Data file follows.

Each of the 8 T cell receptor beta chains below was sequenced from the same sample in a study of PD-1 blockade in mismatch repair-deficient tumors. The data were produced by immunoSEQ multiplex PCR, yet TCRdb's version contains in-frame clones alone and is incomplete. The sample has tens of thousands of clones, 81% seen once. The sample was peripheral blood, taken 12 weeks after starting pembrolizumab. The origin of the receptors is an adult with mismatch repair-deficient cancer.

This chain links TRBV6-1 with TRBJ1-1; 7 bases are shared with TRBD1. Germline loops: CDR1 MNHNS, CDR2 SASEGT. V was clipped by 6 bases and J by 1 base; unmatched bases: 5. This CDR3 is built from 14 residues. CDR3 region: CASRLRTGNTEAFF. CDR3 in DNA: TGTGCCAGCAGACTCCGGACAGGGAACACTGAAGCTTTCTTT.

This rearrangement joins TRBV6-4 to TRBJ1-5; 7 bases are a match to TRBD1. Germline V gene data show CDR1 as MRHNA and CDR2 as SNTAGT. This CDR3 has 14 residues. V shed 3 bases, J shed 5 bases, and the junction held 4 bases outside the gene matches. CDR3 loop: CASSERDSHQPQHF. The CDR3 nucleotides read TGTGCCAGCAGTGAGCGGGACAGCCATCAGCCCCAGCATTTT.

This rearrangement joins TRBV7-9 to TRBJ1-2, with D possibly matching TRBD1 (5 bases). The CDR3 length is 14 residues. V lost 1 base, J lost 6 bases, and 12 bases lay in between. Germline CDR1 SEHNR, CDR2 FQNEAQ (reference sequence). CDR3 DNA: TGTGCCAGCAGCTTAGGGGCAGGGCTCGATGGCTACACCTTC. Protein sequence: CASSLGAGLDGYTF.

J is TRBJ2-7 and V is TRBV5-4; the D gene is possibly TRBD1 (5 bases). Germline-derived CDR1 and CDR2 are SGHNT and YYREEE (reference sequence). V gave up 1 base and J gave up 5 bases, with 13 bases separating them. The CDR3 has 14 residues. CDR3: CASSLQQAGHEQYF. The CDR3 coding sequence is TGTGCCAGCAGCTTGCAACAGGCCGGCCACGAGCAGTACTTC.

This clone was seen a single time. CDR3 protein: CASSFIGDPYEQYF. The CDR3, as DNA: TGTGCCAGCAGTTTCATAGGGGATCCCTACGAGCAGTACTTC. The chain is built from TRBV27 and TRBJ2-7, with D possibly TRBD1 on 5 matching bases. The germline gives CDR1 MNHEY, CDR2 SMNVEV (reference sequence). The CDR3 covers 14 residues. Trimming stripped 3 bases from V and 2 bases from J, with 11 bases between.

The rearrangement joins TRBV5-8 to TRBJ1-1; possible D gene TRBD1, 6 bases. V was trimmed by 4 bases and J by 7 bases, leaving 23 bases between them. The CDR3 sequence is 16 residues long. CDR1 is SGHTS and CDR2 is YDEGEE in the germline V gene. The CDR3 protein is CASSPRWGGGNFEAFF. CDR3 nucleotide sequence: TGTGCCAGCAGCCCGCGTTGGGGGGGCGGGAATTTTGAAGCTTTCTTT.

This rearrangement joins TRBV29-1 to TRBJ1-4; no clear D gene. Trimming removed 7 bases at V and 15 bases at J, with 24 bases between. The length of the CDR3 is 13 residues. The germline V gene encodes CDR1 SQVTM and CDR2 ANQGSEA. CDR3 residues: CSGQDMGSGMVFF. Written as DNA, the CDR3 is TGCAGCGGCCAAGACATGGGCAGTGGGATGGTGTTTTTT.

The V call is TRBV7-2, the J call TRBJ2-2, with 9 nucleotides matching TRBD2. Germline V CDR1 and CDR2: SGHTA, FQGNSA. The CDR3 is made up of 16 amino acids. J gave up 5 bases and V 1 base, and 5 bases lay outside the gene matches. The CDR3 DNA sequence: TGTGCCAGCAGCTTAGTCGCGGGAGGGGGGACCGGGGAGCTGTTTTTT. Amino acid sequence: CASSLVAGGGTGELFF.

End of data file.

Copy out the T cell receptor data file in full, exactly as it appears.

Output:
Each of the 8 T cell receptor beta chains below was sequenced from the same sample in a study of PD-1 blockade in mismatch repair-deficient tumors. The data were produced by immunoSEQ multiplex PCR, yet TCRdb's version contains in-frame clones alone and is incomplete. The sample has tens of thousands of clones, 81% seen once. The sample was peripheral blood, taken 12 weeks after starting pembrolizumab. The origin of the receptors is an adult with mismatch repair-deficient cancer.

This chain links TRBV6-1 with TRBJ1-1; 7 bases are shared with TRBD1. Germline loops: CDR1 MNHNS, CDR2 SASEGT. V was clipped by 6 bases and J by 1 base; unmatched bases: 5. This CDR3 is built from 14 residues. CDR3 region: CASRLRTGNTEAFF. CDR3 in DNA: TGTGCCAGCAGACTCCGGACAGGGAACACTGAAGCTTTCTTT.

This rearrangement joins TRBV6-4 to TRBJ1-5; 7 bases are a match to TRBD1. Germline V gene data show CDR1 as MRHNA and CDR2 as SNTAGT. This CDR3 has 14 residues. V shed 3 bases, J shed 5 bases, and the junction held 4 bases outside the gene matches. CDR3 loop: CASSERDSHQPQHF. The CDR3 nucleotides read TGTGCCAGCAGTGAGCGGGACAGCCATCAGCCCCAGCATTTT.

This rearrangement joins TRBV7-9 to TRBJ1-2, with D possibly matching TRBD1 (5 bases). The CDR3 length is 14 residues. V lost 1 base, J lost 6 bases, and 12 bases lay in between. Germline CDR1 SEHNR, CDR2 FQNEAQ (reference sequence). CDR3 DNA: TGTGCCAGCAGCTTAGGGGCAGGGCTCGATGGCTACACCTTC. Protein sequence: CASSLGAGLDGYTF.

J is TRBJ2-7 and V is TRBV5-4; the D gene is possibly TRBD1 (5 bases). Germline-derived CDR1 and CDR2 are SGHNT and YYREEE (reference sequence). V gave up 1 base and J gave up 5 bases, with 13 bases separating them. The CDR3 has 14 residues. CDR3: CASSLQQAGHEQYF. The CDR3 coding sequence is TGTGCCAGCAGCTTGCAACAGGCCGGCCACGAGCAGTACTTC.

This clone was seen a single time. CDR3 protein: CASSFIGDPYEQYF. The CDR3, as DNA: TGTGCCAGCAGTTTCATAGGGGATCCCTACGAGCAGTACTTC. The chain is built from TRBV27 and TRBJ2-7, with D possibly TRBD1 on 5 matching bases. The germline gives CDR1 MNHEY, CDR2 SMNVEV (reference sequence). The CDR3 covers 14 residues. Trimming stripped 3 bases from V and 2 bases from J, with 11 bases between.

The rearrangement joins TRBV5-8 to TRBJ1-1; possible D gene TRBD1, 6 bases. V was trimmed by 4 bases and J by 7 bases, leaving 23 bases between them. The CDR3 sequence is 16 residues long. CDR1 is SGHTS and CDR2 is YDEGEE in the germline V gene. The CDR3 protein is CASSPRWGGGNFEAFF. CDR3 nucleotide sequence: TGTGCCAGCAGCCCGCGTTGGGGGGGCGGGAATTTTGAAGCTTTCTTT.

This rearrangement joins TRBV29-1 to TRBJ1-4; no clear D gene. Trimming removed 7 bases at V and 15 bases at J, with 24 bases between. The length of the CDR3 is 13 residues. The germline V gene encodes CDR1 SQVTM and CDR2 ANQGSEA. CDR3 residues: CSGQDMGSGMVFF. Written as DNA, the CDR3 is TGCAGCGGCCAAGACATGGGCAGTGGGATGGTGTTTTTT.

The V call is TRBV7-2, the J call TRBJ2-2, with 9 nucleotides matching TRBD2. Germline V CDR1 and CDR2: SGHTA, FQGNSA. The CDR3 is made up of 16 amino acids. J gave up 5 bases and V 1 base, and 5 bases lay outside the gene matches. The CDR3 DNA sequence: TGTGCCAGCAGCTTAGTCGCGGGAGGGGGGACCGGGGAGCTGTTTTTT. Amino acid sequence: CASSLVAGGGTGELFF.